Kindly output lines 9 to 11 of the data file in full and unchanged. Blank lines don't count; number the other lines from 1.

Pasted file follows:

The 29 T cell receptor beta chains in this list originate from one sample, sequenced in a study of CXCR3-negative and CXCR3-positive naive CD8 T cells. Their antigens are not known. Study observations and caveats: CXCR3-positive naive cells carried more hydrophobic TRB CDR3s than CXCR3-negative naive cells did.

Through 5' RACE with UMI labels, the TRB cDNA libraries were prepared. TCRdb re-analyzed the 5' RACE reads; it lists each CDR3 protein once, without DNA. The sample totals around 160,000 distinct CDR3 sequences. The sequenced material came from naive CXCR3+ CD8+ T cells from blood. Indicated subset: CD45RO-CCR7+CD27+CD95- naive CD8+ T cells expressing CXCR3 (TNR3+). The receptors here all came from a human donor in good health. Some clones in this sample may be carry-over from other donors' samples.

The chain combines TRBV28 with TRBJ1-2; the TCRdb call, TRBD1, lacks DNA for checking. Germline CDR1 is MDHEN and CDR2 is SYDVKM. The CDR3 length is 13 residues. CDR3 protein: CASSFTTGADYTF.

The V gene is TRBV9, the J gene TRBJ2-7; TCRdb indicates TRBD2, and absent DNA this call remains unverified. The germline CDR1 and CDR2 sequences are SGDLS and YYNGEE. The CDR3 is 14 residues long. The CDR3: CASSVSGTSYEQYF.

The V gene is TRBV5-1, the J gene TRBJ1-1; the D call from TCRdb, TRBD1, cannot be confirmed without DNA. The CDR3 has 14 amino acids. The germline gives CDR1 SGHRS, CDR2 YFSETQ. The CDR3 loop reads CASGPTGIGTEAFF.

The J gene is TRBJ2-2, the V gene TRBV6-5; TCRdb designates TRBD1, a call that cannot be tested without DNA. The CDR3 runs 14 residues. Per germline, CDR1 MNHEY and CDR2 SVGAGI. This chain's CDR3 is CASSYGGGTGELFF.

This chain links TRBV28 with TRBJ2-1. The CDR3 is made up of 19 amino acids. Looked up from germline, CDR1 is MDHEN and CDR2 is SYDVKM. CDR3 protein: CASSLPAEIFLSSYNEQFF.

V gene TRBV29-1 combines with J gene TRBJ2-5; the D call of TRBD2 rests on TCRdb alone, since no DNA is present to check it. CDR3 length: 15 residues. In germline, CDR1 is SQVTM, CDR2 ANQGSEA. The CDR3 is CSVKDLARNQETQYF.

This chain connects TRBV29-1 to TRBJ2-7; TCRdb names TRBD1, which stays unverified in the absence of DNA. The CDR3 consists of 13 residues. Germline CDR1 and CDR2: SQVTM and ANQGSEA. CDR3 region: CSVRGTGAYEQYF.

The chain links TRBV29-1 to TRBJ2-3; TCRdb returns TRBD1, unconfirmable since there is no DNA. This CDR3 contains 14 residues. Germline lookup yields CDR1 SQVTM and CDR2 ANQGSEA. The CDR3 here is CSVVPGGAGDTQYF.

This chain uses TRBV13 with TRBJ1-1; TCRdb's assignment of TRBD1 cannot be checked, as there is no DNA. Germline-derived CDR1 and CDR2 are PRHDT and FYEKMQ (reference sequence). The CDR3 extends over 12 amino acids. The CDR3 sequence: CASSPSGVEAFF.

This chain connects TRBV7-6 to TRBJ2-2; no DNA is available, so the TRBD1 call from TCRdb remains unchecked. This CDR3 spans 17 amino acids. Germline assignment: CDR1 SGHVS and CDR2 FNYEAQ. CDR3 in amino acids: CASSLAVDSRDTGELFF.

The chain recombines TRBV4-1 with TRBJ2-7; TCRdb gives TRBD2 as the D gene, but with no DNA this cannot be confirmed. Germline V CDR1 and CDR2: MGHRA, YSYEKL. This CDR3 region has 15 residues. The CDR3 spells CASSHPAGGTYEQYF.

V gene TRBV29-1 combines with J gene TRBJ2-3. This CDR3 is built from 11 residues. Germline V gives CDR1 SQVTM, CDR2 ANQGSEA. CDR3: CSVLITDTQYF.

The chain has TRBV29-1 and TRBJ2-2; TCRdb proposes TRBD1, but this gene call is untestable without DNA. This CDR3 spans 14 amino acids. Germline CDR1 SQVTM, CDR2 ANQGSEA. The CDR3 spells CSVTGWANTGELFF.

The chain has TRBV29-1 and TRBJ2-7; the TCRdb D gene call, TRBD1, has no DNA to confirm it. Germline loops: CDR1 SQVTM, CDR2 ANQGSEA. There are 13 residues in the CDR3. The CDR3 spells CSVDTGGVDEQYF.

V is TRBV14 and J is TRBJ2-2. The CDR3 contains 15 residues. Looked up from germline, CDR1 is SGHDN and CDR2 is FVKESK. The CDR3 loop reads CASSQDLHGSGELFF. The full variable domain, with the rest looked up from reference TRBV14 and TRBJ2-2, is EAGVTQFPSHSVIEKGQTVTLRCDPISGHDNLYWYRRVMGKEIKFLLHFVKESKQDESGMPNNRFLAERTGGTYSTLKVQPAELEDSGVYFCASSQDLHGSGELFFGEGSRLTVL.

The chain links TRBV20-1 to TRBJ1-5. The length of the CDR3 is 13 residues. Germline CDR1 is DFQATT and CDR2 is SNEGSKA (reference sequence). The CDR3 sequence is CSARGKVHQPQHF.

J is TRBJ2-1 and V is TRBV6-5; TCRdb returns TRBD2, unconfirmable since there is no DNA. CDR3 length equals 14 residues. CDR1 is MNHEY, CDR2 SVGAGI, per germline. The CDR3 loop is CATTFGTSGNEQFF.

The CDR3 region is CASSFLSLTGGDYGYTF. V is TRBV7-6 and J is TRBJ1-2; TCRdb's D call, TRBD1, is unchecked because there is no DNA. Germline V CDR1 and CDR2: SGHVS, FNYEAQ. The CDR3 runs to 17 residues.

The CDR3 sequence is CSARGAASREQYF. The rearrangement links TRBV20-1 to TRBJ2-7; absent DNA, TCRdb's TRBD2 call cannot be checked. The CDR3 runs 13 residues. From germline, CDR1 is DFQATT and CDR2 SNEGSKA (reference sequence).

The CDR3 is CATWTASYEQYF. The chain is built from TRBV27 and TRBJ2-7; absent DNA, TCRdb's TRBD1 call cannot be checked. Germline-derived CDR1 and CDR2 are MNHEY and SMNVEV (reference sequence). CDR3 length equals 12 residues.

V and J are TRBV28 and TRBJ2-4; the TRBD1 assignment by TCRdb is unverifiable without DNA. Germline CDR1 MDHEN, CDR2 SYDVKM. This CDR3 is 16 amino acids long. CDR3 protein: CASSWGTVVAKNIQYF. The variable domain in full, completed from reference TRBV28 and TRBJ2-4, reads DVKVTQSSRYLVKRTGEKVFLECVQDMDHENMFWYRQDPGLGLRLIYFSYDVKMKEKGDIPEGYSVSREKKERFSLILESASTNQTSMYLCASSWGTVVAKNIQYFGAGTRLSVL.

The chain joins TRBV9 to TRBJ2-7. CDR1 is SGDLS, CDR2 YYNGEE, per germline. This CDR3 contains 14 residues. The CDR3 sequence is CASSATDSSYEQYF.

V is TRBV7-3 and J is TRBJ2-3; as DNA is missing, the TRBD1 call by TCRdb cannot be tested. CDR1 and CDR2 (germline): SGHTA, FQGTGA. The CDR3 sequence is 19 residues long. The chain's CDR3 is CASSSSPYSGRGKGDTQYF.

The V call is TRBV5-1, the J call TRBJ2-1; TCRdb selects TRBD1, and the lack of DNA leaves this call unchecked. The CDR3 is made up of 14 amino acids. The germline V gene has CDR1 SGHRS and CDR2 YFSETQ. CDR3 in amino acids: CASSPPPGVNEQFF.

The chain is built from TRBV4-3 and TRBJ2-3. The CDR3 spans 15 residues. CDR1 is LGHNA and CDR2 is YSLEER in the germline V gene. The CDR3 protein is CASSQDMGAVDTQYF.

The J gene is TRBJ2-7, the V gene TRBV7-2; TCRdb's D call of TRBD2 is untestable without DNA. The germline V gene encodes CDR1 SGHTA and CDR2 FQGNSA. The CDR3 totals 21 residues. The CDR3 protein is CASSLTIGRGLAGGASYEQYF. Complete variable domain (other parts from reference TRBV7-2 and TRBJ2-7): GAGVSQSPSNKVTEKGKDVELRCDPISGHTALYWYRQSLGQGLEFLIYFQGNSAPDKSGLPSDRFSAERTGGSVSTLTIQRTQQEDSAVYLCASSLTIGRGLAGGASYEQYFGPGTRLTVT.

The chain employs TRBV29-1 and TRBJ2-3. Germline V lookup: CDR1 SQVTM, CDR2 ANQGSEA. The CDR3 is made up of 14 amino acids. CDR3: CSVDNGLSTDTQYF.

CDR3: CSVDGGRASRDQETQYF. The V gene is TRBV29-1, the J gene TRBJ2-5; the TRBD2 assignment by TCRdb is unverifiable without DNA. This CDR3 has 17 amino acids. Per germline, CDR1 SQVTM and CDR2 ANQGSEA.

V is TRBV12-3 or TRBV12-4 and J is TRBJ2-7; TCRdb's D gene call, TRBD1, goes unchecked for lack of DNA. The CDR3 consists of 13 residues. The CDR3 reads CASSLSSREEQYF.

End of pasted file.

This chain connects TRBV29-1 to TRBJ2-7; TCRdb names TRBD1, which stays unverified in the absence of DNA. The CDR3 consists of 13 residues. Germline CDR1 and CDR2: SQVTM and ANQGSEA. CDR3 region: CSVRGTGAYEQYF.

The chain links TRBV29-1 to TRBJ2-3; TCRdb returns TRBD1, unconfirmable since there is no DNA. This CDR3 contains 14 residues. Germline lookup yields CDR1 SQVTM and CDR2 ANQGSEA. The CDR3 here is CSVVPGGAGDTQYF.

This chain uses TRBV13 with TRBJ1-1; TCRdb's assignment of TRBD1 cannot be checked, as there is no DNA. Germline-derived CDR1 and CDR2 are PRHDT and FYEKMQ (reference sequence). The CDR3 extends over 12 amino acids. The CDR3 sequence: CASSPSGVEAFF.